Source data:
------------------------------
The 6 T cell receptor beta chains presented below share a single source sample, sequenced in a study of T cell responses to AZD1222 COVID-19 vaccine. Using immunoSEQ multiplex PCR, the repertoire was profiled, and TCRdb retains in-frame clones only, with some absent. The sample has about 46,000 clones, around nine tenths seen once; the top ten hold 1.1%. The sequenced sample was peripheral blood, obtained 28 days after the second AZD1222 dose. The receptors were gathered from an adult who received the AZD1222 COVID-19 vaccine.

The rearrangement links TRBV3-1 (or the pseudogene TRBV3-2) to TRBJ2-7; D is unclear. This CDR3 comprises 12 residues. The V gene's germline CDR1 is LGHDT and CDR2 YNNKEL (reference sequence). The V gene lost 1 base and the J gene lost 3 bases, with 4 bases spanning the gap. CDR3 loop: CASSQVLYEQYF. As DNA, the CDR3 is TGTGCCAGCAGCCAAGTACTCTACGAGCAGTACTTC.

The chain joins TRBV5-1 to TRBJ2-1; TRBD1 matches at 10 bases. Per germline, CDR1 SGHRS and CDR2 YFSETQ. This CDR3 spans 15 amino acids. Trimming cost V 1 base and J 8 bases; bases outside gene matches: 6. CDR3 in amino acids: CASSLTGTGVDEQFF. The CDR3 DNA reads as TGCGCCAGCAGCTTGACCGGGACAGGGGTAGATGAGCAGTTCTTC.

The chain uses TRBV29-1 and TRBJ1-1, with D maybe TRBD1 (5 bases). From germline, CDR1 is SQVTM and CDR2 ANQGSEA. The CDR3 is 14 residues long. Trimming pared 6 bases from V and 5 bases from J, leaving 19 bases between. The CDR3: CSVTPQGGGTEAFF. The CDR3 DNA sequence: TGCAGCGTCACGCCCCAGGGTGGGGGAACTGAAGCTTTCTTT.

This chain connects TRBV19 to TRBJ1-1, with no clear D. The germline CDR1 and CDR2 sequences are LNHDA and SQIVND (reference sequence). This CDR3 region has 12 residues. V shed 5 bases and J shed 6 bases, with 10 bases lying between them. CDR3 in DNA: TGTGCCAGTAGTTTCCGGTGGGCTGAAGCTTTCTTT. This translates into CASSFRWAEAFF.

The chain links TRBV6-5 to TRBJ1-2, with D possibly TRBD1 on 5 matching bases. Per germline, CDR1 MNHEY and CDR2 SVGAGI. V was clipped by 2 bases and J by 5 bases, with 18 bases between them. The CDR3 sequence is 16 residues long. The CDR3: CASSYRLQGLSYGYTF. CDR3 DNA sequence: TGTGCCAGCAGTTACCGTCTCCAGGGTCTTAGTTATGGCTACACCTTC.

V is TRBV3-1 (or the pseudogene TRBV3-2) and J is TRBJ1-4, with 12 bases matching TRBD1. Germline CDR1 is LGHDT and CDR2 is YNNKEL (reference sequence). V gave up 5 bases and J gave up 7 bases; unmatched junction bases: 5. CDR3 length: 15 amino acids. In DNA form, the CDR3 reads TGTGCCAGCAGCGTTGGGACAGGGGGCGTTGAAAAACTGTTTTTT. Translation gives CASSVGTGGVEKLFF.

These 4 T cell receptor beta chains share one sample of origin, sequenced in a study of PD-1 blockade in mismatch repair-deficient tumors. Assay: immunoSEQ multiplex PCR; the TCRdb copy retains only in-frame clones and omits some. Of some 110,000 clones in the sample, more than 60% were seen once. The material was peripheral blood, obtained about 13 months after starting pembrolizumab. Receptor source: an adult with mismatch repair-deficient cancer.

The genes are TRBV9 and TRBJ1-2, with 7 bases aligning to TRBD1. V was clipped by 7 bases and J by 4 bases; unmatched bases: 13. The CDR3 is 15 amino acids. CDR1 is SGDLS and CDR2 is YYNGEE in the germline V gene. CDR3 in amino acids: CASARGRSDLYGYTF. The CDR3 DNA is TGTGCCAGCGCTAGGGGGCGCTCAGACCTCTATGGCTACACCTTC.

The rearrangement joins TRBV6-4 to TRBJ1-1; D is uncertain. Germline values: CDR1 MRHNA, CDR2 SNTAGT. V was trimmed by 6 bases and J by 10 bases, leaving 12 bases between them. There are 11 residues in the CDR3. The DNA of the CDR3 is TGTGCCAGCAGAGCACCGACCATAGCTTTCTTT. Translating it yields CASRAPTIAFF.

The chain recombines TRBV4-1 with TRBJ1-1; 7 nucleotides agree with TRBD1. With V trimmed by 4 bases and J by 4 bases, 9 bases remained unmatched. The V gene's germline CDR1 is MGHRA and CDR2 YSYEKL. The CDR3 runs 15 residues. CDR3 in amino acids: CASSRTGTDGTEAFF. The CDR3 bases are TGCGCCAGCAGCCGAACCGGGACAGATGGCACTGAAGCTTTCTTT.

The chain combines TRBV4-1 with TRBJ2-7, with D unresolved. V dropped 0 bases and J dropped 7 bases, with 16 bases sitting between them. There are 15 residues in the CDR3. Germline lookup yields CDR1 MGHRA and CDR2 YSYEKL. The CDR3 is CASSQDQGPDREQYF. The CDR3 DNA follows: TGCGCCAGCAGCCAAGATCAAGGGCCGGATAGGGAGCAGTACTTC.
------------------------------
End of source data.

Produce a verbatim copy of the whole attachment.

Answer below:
The 6 T cell receptor beta chains presented below share a single source sample, sequenced in a study of T cell responses to AZD1222 COVID-19 vaccine. Using immunoSEQ multiplex PCR, the repertoire was profiled, and TCRdb retains in-frame clones only, with some absent. The sample has about 46,000 clones, around nine tenths seen once; the top ten hold 1.1%. The sequenced sample was peripheral blood, obtained 28 days after the second AZD1222 dose. The receptors were gathered from an adult who received the AZD1222 COVID-19 vaccine.

The rearrangement links TRBV3-1 (or the pseudogene TRBV3-2) to TRBJ2-7; D is unclear. This CDR3 comprises 12 residues. The V gene's germline CDR1 is LGHDT and CDR2 YNNKEL (reference sequence). The V gene lost 1 base and the J gene lost 3 bases, with 4 bases spanning the gap. CDR3 loop: CASSQVLYEQYF. As DNA, the CDR3 is TGTGCCAGCAGCCAAGTACTCTACGAGCAGTACTTC.

The chain joins TRBV5-1 to TRBJ2-1; TRBD1 matches at 10 bases. Per germline, CDR1 SGHRS and CDR2 YFSETQ. This CDR3 spans 15 amino acids. Trimming cost V 1 base and J 8 bases; bases outside gene matches: 6. CDR3 in amino acids: CASSLTGTGVDEQFF. The CDR3 DNA reads as TGCGCCAGCAGCTTGACCGGGACAGGGGTAGATGAGCAGTTCTTC.

The chain uses TRBV29-1 and TRBJ1-1, with D maybe TRBD1 (5 bases). From germline, CDR1 is SQVTM and CDR2 ANQGSEA. The CDR3 is 14 residues long. Trimming pared 6 bases from V and 5 bases from J, leaving 19 bases between. The CDR3: CSVTPQGGGTEAFF. The CDR3 DNA sequence: TGCAGCGTCACGCCCCAGGGTGGGGGAACTGAAGCTTTCTTT.

This chain connects TRBV19 to TRBJ1-1, with no clear D. The germline CDR1 and CDR2 sequences are LNHDA and SQIVND (reference sequence). This CDR3 region has 12 residues. V shed 5 bases and J shed 6 bases, with 10 bases lying between them. CDR3 in DNA: TGTGCCAGTAGTTTCCGGTGGGCTGAAGCTTTCTTT. This translates into CASSFRWAEAFF.

The chain links TRBV6-5 to TRBJ1-2, with D possibly TRBD1 on 5 matching bases. Per germline, CDR1 MNHEY and CDR2 SVGAGI. V was clipped by 2 bases and J by 5 bases, with 18 bases between them. The CDR3 sequence is 16 residues long. The CDR3: CASSYRLQGLSYGYTF. CDR3 DNA sequence: TGTGCCAGCAGTTACCGTCTCCAGGGTCTTAGTTATGGCTACACCTTC.

V is TRBV3-1 (or the pseudogene TRBV3-2) and J is TRBJ1-4, with 12 bases matching TRBD1. Germline CDR1 is LGHDT and CDR2 is YNNKEL (reference sequence). V gave up 5 bases and J gave up 7 bases; unmatched junction bases: 5. CDR3 length: 15 amino acids. In DNA form, the CDR3 reads TGTGCCAGCAGCGTTGGGACAGGGGGCGTTGAAAAACTGTTTTTT. Translation gives CASSVGTGGVEKLFF.

These 4 T cell receptor beta chains share one sample of origin, sequenced in a study of PD-1 blockade in mismatch repair-deficient tumors. Assay: immunoSEQ multiplex PCR; the TCRdb copy retains only in-frame clones and omits some. Of some 110,000 clones in the sample, more than 60% were seen once. The material was peripheral blood, obtained about 13 months after starting pembrolizumab. Receptor source: an adult with mismatch repair-deficient cancer.

The genes are TRBV9 and TRBJ1-2, with 7 bases aligning to TRBD1. V was clipped by 7 bases and J by 4 bases; unmatched bases: 13. The CDR3 is 15 amino acids. CDR1 is SGDLS and CDR2 is YYNGEE in the germline V gene. CDR3 in amino acids: CASARGRSDLYGYTF. The CDR3 DNA is TGTGCCAGCGCTAGGGGGCGCTCAGACCTCTATGGCTACACCTTC.

The rearrangement joins TRBV6-4 to TRBJ1-1; D is uncertain. Germline values: CDR1 MRHNA, CDR2 SNTAGT. V was trimmed by 6 bases and J by 10 bases, leaving 12 bases between them. There are 11 residues in the CDR3. The DNA of the CDR3 is TGTGCCAGCAGAGCACCGACCATAGCTTTCTTT. Translating it yields CASRAPTIAFF.

The chain recombines TRBV4-1 with TRBJ1-1; 7 nucleotides agree with TRBD1. With V trimmed by 4 bases and J by 4 bases, 9 bases remained unmatched. The V gene's germline CDR1 is MGHRA and CDR2 YSYEKL. The CDR3 runs 15 residues. CDR3 in amino acids: CASSRTGTDGTEAFF. The CDR3 bases are TGCGCCAGCAGCCGAACCGGGACAGATGGCACTGAAGCTTTCTTT.

The chain combines TRBV4-1 with TRBJ2-7, with D unresolved. V dropped 0 bases and J dropped 7 bases, with 16 bases sitting between them. There are 15 residues in the CDR3. Germline lookup yields CDR1 MGHRA and CDR2 YSYEKL. The CDR3 is CASSQDQGPDREQYF. The CDR3 DNA follows: TGCGCCAGCAGCCAAGATCAAGGGCCGGATAGGGAGCAGTACTTC.